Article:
(Continuing my apologies to Schmick, Wheelan, Rowling, Lamott, Wallace, Sedaris, and others, I offer Part 2 of the graduation speech I’ve never given. Part 1 ended On Election Day, 1996. Executing a plan to visit 25 polling places, I got caught in traffic, went down a road I’d no intention of traveling, and wound up at a polling place I’d not intended of visiting. It was 5:30 p.m., and the volunteers at this place expected only a dozen or so voters in the next two hours.)
Getting in my car to leave, I was interrupted by a car pulling into the lot. I got out, introduced myself to a couple and asked for their vote. The man said, “You’re all alone in this cold dark parking lot? At this hour? On election day?! You’ve got our vote!”
No sooner had I got back into my car than another vehicle entered the lot. I repeated what I’d done with the first. Then another car pulled in. And another. I stood in that lot for two hours. When the polls closed, I went back inside. The volunteers told me 99 votes had been cast since 5:30.
Five hours later, the Election Commission notified me that, with 50,000 votes counted, and 1,000 thousand more to count, I was ahead by 81 votes. My margin of victory would increase to 257, but I cannot attest to cause and effect. Had I not worked as hard, I might have won by 10,000 votes. Had I been able to consummate my plan without last-minute improvisation, I might have lost the election.
Be careful whose advice you buy into, and be tolerant of anyone who gives it.
Don’t congratulate yourself too much or berate yourself too harshly. Most of your choices are half chance. But so are everyone else’s.
Don’t expect anyone else to support you, monetarily.
Worrying about the future is about as effective as tackling geometry problems with a bag of jellybeans.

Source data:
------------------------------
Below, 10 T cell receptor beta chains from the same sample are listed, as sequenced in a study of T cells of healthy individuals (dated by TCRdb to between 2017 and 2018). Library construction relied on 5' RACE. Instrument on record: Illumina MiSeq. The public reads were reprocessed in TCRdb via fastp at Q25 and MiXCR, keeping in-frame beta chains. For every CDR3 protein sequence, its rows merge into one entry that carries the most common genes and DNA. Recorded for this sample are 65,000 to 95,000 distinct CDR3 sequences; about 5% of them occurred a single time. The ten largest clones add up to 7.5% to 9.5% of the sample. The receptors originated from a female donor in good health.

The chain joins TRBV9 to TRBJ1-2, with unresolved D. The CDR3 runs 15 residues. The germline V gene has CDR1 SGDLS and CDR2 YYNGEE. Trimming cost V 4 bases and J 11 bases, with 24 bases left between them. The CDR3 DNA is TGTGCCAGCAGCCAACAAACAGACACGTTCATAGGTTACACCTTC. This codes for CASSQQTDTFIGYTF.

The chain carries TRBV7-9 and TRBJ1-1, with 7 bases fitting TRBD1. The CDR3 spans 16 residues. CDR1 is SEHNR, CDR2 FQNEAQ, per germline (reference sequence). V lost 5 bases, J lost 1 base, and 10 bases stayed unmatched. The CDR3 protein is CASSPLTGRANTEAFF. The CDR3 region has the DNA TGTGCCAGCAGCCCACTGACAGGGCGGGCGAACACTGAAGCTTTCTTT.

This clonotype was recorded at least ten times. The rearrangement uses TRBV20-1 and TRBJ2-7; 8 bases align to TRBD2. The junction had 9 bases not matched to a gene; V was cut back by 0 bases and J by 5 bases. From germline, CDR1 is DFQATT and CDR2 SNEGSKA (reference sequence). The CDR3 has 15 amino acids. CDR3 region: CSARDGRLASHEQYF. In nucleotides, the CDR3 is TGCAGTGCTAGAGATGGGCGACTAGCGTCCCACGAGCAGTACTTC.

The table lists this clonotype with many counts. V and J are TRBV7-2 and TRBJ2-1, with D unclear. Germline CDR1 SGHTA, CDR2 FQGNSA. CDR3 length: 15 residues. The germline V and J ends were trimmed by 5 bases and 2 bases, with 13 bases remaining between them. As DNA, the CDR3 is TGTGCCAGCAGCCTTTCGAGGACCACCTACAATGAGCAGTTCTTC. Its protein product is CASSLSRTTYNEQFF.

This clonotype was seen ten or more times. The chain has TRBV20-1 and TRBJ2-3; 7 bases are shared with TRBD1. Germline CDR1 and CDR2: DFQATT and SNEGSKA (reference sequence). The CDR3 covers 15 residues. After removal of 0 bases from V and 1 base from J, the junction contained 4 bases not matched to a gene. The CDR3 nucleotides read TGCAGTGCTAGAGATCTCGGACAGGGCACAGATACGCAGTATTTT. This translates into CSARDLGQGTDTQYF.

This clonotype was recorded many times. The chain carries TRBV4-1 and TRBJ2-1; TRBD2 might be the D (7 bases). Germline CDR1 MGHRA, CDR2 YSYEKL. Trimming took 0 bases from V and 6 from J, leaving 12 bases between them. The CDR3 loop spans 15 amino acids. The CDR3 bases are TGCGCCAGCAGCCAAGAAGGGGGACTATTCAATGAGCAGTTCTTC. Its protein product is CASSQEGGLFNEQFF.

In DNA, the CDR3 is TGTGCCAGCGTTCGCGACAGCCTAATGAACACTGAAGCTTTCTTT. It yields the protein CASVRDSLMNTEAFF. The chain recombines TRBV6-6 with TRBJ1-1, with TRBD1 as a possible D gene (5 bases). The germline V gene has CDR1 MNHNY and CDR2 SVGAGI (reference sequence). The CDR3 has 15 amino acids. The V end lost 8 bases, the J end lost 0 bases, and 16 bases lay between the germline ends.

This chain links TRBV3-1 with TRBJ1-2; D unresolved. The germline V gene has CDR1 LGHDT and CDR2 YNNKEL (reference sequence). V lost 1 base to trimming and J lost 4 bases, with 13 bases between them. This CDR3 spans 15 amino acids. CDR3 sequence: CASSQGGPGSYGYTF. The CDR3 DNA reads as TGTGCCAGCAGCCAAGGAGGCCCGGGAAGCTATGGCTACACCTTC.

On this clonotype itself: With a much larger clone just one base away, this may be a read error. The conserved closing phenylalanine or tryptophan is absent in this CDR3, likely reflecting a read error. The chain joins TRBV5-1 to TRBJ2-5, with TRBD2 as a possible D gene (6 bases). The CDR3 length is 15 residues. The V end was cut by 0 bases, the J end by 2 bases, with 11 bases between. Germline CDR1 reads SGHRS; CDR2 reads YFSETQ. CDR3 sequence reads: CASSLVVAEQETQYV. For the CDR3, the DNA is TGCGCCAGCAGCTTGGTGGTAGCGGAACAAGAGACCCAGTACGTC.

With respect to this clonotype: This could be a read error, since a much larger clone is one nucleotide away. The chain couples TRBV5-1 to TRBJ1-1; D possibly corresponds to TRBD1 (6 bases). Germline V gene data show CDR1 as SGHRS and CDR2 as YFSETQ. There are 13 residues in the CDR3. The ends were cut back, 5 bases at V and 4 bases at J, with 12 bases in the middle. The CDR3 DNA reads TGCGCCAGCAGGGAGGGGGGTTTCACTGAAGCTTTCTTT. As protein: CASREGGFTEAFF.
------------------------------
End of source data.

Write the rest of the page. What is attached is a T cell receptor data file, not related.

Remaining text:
All of you will succeed some of the time. All of you will fail at something. Don’t sweat the failure. Rock bottom can be a good foundation on which to rebuild.
The true problems that you will deal with in life are apt to be things that never crossed your mind. More likely than not, they will blindside you on an idle Tuesday afternoon and keep you up until four in the morning, when you will fall asleep without a firm resolution.
The quality of anything you build, whether it be a birdhouse or a relationship, will not be known for sure until it is tested by adversity. And no matter what your level of achievement ultimately is, the attendance at your memorial service will depend, in large part, on the weather.
Read the directions, even when you have no intention of following them.
Your life will be a mess more often than not. In that reality will lurk both joy and sorrow, and not too far apart. This is what makes life puzzling. And rewarding.
When all else fails, go back and follow the directions.
Don’t be a butthead. Sing. Dance. Stretch. Cry. Laugh. Have some fun.
And don’t forget about the Neti Pot, dental floss and sunscreen.
Vic Fleming is a district court judge in Little Rock, Ark., where he also teaches at the William H. Bowen School of Law. Contact him at firstname.lastname@example.org.